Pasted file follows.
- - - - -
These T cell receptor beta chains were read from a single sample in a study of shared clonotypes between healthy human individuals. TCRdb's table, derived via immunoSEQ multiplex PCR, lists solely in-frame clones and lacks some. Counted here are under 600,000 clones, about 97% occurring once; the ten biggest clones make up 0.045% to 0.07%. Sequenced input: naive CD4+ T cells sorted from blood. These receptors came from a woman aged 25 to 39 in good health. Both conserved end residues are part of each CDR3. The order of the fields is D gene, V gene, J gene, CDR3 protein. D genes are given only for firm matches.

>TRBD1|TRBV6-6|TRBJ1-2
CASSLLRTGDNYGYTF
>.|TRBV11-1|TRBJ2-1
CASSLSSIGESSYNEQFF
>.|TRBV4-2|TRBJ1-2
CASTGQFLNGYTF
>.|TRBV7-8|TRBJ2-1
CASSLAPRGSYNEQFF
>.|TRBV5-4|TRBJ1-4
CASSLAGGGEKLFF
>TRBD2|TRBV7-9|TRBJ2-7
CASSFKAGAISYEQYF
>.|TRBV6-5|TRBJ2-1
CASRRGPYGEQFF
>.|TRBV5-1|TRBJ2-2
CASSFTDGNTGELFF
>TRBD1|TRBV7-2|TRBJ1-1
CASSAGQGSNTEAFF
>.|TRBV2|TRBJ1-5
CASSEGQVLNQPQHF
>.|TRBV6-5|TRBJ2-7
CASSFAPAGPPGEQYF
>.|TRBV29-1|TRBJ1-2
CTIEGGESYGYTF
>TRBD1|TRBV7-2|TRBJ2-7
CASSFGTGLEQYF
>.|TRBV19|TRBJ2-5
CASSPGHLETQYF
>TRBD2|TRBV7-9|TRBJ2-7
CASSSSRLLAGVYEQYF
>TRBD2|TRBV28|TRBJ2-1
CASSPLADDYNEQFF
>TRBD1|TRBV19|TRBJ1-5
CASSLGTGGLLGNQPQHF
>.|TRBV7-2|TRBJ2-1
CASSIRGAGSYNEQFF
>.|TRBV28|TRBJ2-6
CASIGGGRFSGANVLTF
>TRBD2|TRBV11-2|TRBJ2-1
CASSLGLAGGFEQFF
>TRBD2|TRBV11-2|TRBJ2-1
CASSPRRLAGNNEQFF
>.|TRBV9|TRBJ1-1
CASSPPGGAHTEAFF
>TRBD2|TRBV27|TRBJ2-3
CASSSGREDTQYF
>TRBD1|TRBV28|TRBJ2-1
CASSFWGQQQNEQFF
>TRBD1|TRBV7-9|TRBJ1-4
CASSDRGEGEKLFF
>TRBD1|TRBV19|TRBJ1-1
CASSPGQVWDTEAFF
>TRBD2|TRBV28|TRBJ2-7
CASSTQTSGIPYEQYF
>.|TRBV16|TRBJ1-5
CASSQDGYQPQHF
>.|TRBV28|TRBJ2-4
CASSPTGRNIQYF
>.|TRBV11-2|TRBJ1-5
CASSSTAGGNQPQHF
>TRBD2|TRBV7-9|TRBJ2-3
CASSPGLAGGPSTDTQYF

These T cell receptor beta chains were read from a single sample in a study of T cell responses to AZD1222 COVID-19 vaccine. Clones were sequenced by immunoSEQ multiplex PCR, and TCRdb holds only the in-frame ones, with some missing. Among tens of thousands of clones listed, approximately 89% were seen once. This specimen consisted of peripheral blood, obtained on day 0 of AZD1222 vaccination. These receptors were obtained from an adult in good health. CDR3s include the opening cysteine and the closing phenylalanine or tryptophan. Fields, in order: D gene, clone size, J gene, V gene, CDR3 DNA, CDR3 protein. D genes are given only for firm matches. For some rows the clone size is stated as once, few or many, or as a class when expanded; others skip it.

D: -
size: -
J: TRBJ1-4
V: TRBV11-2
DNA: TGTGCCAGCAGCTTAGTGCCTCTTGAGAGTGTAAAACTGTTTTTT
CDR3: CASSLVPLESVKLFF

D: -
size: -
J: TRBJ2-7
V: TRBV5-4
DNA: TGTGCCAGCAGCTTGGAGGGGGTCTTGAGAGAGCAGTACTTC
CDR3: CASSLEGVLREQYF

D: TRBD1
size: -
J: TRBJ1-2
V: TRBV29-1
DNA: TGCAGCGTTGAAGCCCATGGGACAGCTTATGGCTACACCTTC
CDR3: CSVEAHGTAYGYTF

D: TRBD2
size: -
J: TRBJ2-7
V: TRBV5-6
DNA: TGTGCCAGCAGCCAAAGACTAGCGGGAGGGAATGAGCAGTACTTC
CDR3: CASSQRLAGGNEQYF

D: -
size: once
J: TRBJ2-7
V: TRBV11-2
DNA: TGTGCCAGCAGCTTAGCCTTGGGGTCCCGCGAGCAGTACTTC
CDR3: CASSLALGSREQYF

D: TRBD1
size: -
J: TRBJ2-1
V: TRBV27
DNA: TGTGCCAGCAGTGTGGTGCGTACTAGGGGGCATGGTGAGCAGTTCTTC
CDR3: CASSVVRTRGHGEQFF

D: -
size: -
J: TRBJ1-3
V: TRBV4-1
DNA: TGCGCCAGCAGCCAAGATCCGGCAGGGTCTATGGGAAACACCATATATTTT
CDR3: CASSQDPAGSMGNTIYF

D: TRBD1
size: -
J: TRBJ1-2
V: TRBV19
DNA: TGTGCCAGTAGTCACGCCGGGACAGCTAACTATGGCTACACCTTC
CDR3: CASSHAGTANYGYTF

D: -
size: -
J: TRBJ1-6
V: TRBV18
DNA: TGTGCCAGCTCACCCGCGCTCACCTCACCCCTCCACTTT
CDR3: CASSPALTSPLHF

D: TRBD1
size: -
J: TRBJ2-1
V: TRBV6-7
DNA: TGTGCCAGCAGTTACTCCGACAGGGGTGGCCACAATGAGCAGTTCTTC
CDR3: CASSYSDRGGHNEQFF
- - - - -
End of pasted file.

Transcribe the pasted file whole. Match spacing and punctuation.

These T cell receptor beta chains were read from a single sample in a study of shared clonotypes between healthy human individuals. TCRdb's table, derived via immunoSEQ multiplex PCR, lists solely in-frame clones and lacks some. Counted here are under 600,000 clones, about 97% occurring once; the ten biggest clones make up 0.045% to 0.07%. Sequenced input: naive CD4+ T cells sorted from blood. These receptors came from a woman aged 25 to 39 in good health. Both conserved end residues are part of each CDR3. The order of the fields is D gene, V gene, J gene, CDR3 protein. D genes are given only for firm matches.

>TRBD1|TRBV6-6|TRBJ1-2
CASSLLRTGDNYGYTF
>.|TRBV11-1|TRBJ2-1
CASSLSSIGESSYNEQFF
>.|TRBV4-2|TRBJ1-2
CASTGQFLNGYTF
>.|TRBV7-8|TRBJ2-1
CASSLAPRGSYNEQFF
>.|TRBV5-4|TRBJ1-4
CASSLAGGGEKLFF
>TRBD2|TRBV7-9|TRBJ2-7
CASSFKAGAISYEQYF
>.|TRBV6-5|TRBJ2-1
CASRRGPYGEQFF
>.|TRBV5-1|TRBJ2-2
CASSFTDGNTGELFF
>TRBD1|TRBV7-2|TRBJ1-1
CASSAGQGSNTEAFF
>.|TRBV2|TRBJ1-5
CASSEGQVLNQPQHF
>.|TRBV6-5|TRBJ2-7
CASSFAPAGPPGEQYF
>.|TRBV29-1|TRBJ1-2
CTIEGGESYGYTF
>TRBD1|TRBV7-2|TRBJ2-7
CASSFGTGLEQYF
>.|TRBV19|TRBJ2-5
CASSPGHLETQYF
>TRBD2|TRBV7-9|TRBJ2-7
CASSSSRLLAGVYEQYF
>TRBD2|TRBV28|TRBJ2-1
CASSPLADDYNEQFF
>TRBD1|TRBV19|TRBJ1-5
CASSLGTGGLLGNQPQHF
>.|TRBV7-2|TRBJ2-1
CASSIRGAGSYNEQFF
>.|TRBV28|TRBJ2-6
CASIGGGRFSGANVLTF
>TRBD2|TRBV11-2|TRBJ2-1
CASSLGLAGGFEQFF
>TRBD2|TRBV11-2|TRBJ2-1
CASSPRRLAGNNEQFF
>.|TRBV9|TRBJ1-1
CASSPPGGAHTEAFF
>TRBD2|TRBV27|TRBJ2-3
CASSSGREDTQYF
>TRBD1|TRBV28|TRBJ2-1
CASSFWGQQQNEQFF
>TRBD1|TRBV7-9|TRBJ1-4
CASSDRGEGEKLFF
>TRBD1|TRBV19|TRBJ1-1
CASSPGQVWDTEAFF
>TRBD2|TRBV28|TRBJ2-7
CASSTQTSGIPYEQYF
>.|TRBV16|TRBJ1-5
CASSQDGYQPQHF
>.|TRBV28|TRBJ2-4
CASSPTGRNIQYF
>.|TRBV11-2|TRBJ1-5
CASSSTAGGNQPQHF
>TRBD2|TRBV7-9|TRBJ2-3
CASSPGLAGGPSTDTQYF

These T cell receptor beta chains were read from a single sample in a study of T cell responses to AZD1222 COVID-19 vaccine. Clones were sequenced by immunoSEQ multiplex PCR, and TCRdb holds only the in-frame ones, with some missing. Among tens of thousands of clones listed, approximately 89% were seen once. This specimen consisted of peripheral blood, obtained on day 0 of AZD1222 vaccination. These receptors were obtained from an adult in good health. CDR3s include the opening cysteine and the closing phenylalanine or tryptophan. Fields, in order: D gene, clone size, J gene, V gene, CDR3 DNA, CDR3 protein. D genes are given only for firm matches. For some rows the clone size is stated as once, few or many, or as a class when expanded; others skip it.

D: -
size: -
J: TRBJ1-4
V: TRBV11-2
DNA: TGTGCCAGCAGCTTAGTGCCTCTTGAGAGTGTAAAACTGTTTTTT
CDR3: CASSLVPLESVKLFF

D: -
size: -
J: TRBJ2-7
V: TRBV5-4
DNA: TGTGCCAGCAGCTTGGAGGGGGTCTTGAGAGAGCAGTACTTC
CDR3: CASSLEGVLREQYF

D: TRBD1
size: -
J: TRBJ1-2
V: TRBV29-1
DNA: TGCAGCGTTGAAGCCCATGGGACAGCTTATGGCTACACCTTC
CDR3: CSVEAHGTAYGYTF

D: TRBD2
size: -
J: TRBJ2-7
V: TRBV5-6
DNA: TGTGCCAGCAGCCAAAGACTAGCGGGAGGGAATGAGCAGTACTTC
CDR3: CASSQRLAGGNEQYF

D: -
size: once
J: TRBJ2-7
V: TRBV11-2
DNA: TGTGCCAGCAGCTTAGCCTTGGGGTCCCGCGAGCAGTACTTC
CDR3: CASSLALGSREQYF

D: TRBD1
size: -
J: TRBJ2-1
V: TRBV27
DNA: TGTGCCAGCAGTGTGGTGCGTACTAGGGGGCATGGTGAGCAGTTCTTC
CDR3: CASSVVRTRGHGEQFF

D: -
size: -
J: TRBJ1-3
V: TRBV4-1
DNA: TGCGCCAGCAGCCAAGATCCGGCAGGGTCTATGGGAAACACCATATATTTT
CDR3: CASSQDPAGSMGNTIYF

D: TRBD1
size: -
J: TRBJ1-2
V: TRBV19
DNA: TGTGCCAGTAGTCACGCCGGGACAGCTAACTATGGCTACACCTTC
CDR3: CASSHAGTANYGYTF

D: -
size: -
J: TRBJ1-6
V: TRBV18
DNA: TGTGCCAGCTCACCCGCGCTCACCTCACCCCTCCACTTT
CDR3: CASSPALTSPLHF

D: TRBD1
size: -
J: TRBJ2-1
V: TRBV6-7
DNA: TGTGCCAGCAGTTACTCCGACAGGGGTGGCCACAATGAGCAGTTCTTC
CDR3: CASSYSDRGGHNEQFF